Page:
Wears fingernail polish, which she applies herself, but never toenail polish. Wears quiet, unobtrusive clothes which tend to make her appear even smaller than she is, which is mighty small, anyway. She’s five-feet-one and weighs 101 pounds. She’s gained four pounds lately and is delighted about it. “Did you ever go into a shop, ask for a size nine, and find it miles too big?” Well, that’s been Allene’s trouble. Now she fits into size nine nicely.

    Next, Cyd Charisse. She moves like a dream, gliding as she walks, with more grace and motion than any one woman should be allowed to have. She never diets. Dancing, and she still practices every day of her life, takes care of her figure. She’s mistress of a beautiful new home in Bel-Air, and she’s decorating it herself (the den is papered in sheet music, Cyd’s own idea).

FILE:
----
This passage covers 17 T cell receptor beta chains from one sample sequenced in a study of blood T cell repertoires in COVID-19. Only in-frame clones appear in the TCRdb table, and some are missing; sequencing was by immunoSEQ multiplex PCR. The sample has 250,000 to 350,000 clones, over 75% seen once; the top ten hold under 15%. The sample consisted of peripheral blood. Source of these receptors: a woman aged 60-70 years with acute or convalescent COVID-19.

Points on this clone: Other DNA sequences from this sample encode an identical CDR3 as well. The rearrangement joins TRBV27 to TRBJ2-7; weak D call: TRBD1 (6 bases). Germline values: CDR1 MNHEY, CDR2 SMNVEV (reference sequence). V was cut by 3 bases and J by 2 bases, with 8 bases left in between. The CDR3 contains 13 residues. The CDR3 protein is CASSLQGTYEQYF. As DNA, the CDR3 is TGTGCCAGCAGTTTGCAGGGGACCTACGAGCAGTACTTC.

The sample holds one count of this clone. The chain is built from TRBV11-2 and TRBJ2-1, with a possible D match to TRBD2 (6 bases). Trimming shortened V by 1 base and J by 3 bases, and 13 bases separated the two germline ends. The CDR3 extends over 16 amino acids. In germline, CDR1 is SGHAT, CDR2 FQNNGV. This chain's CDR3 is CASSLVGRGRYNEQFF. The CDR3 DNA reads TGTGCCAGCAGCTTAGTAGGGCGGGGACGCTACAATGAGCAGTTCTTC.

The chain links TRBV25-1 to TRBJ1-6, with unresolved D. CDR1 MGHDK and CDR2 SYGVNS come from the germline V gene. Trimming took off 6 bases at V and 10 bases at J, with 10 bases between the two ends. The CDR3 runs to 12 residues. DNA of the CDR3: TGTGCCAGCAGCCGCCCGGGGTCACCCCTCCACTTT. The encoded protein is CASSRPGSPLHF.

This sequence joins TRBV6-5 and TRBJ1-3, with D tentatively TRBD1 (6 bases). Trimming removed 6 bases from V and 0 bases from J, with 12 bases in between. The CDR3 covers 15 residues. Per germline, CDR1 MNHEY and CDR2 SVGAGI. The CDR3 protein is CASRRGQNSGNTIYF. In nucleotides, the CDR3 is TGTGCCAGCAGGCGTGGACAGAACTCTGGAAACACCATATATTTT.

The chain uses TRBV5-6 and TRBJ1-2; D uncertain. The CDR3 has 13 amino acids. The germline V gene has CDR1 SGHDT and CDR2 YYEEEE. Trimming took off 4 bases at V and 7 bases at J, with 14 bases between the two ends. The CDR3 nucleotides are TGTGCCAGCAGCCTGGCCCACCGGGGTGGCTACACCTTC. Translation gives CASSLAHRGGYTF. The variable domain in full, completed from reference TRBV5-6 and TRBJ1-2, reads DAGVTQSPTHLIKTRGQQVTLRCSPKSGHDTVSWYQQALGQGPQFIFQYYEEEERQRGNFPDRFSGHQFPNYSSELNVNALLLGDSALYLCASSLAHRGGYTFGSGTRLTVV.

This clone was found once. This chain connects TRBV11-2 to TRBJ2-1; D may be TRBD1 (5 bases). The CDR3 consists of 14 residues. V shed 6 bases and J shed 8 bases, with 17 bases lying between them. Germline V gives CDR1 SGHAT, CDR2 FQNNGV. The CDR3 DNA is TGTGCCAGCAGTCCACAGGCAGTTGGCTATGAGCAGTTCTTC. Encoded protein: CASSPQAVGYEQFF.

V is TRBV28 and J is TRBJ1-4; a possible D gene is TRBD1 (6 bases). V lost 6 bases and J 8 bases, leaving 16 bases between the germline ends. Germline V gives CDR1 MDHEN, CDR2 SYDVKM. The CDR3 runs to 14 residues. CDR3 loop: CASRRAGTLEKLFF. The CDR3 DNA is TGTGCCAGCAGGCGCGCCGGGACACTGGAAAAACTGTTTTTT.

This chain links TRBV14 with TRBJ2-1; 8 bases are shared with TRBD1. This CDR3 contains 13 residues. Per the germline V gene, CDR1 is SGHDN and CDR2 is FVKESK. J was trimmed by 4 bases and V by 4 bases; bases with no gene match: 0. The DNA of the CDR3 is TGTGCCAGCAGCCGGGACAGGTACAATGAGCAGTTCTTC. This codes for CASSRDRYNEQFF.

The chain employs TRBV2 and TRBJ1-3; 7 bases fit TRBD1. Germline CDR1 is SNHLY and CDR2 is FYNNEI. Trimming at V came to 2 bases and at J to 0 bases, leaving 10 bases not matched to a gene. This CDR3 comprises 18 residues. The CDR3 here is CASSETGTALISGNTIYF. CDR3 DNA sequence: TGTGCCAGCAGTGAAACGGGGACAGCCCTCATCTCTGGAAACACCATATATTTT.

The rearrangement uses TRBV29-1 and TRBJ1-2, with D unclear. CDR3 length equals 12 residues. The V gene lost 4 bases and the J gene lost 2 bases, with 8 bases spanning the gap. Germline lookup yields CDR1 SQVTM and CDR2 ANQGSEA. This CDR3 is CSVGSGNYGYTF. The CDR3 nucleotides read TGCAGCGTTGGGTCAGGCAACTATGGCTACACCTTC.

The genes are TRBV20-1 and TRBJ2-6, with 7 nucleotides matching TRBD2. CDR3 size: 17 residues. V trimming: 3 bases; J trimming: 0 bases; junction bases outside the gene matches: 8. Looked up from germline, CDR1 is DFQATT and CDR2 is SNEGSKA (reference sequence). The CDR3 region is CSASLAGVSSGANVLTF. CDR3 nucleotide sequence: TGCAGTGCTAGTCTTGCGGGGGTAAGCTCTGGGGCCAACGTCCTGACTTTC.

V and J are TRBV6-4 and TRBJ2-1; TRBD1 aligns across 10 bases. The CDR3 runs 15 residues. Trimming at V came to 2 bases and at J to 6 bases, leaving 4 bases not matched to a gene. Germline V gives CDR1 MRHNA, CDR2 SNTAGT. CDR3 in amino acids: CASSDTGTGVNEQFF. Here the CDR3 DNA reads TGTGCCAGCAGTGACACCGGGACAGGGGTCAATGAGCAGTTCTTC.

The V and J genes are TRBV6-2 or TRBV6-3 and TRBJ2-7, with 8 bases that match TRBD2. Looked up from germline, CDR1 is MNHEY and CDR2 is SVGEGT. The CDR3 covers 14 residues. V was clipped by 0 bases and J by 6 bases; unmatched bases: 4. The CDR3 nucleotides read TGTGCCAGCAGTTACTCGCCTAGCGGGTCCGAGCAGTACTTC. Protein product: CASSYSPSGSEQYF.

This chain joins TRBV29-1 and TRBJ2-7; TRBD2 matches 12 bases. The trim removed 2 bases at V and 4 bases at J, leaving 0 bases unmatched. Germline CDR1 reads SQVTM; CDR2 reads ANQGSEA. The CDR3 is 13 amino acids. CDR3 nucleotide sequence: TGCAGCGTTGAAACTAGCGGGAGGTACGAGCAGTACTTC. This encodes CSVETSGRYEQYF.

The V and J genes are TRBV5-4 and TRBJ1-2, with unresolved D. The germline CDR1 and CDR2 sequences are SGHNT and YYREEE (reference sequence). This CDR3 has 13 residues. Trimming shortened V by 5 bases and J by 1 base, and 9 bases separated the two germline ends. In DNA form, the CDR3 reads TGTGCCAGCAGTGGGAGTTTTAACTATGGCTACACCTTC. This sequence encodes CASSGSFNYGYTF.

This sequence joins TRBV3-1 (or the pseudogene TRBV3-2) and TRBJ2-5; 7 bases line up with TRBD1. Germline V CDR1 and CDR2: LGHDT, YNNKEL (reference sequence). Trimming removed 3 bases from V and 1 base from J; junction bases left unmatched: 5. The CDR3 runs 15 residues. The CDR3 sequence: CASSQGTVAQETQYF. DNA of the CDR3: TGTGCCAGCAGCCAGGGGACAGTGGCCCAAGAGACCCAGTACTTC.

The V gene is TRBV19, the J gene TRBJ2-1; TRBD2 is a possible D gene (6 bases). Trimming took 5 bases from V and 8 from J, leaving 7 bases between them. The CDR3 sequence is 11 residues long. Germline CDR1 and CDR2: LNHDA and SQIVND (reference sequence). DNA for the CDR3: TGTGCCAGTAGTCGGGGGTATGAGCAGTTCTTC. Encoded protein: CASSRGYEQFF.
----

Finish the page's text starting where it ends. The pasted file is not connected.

Her clothes are always in good taste, mostly suits, no ruffles, never an extra pleat. She loves luxury and buys the finest of negligees and lingerie, all hemmed and smocked by hand, and trimmed with imported laces. She takes long scented baths, then covers herself with delicate talcs and flowery colognes. She’s probably one of the cleanest, most perfectly groomed girls in Hollywood.

    She’s shoe mad. She has to hide the new ones she buys from husband Tony Martin, who’s decided to call a halt to her shoe buying mania. Appears stockingless frequently, due to her magnificent tan, which she keeps almost all year. A soap-and-water girl, she depends upon utter cleanliness to keep her skin lovely. Probably the happiest girl you’ve ever seen.






    Thirdly, there’s Barbara Lawrence, the big fun girl of Hollywood; an untroubled, uninhibited nineteen, who loves everybody in the world and is loved by everybody. She’s got that wonderful quality of bubbling friendliness and complete unaffected-ness that has everyone calling her darling five minutes after meeting her.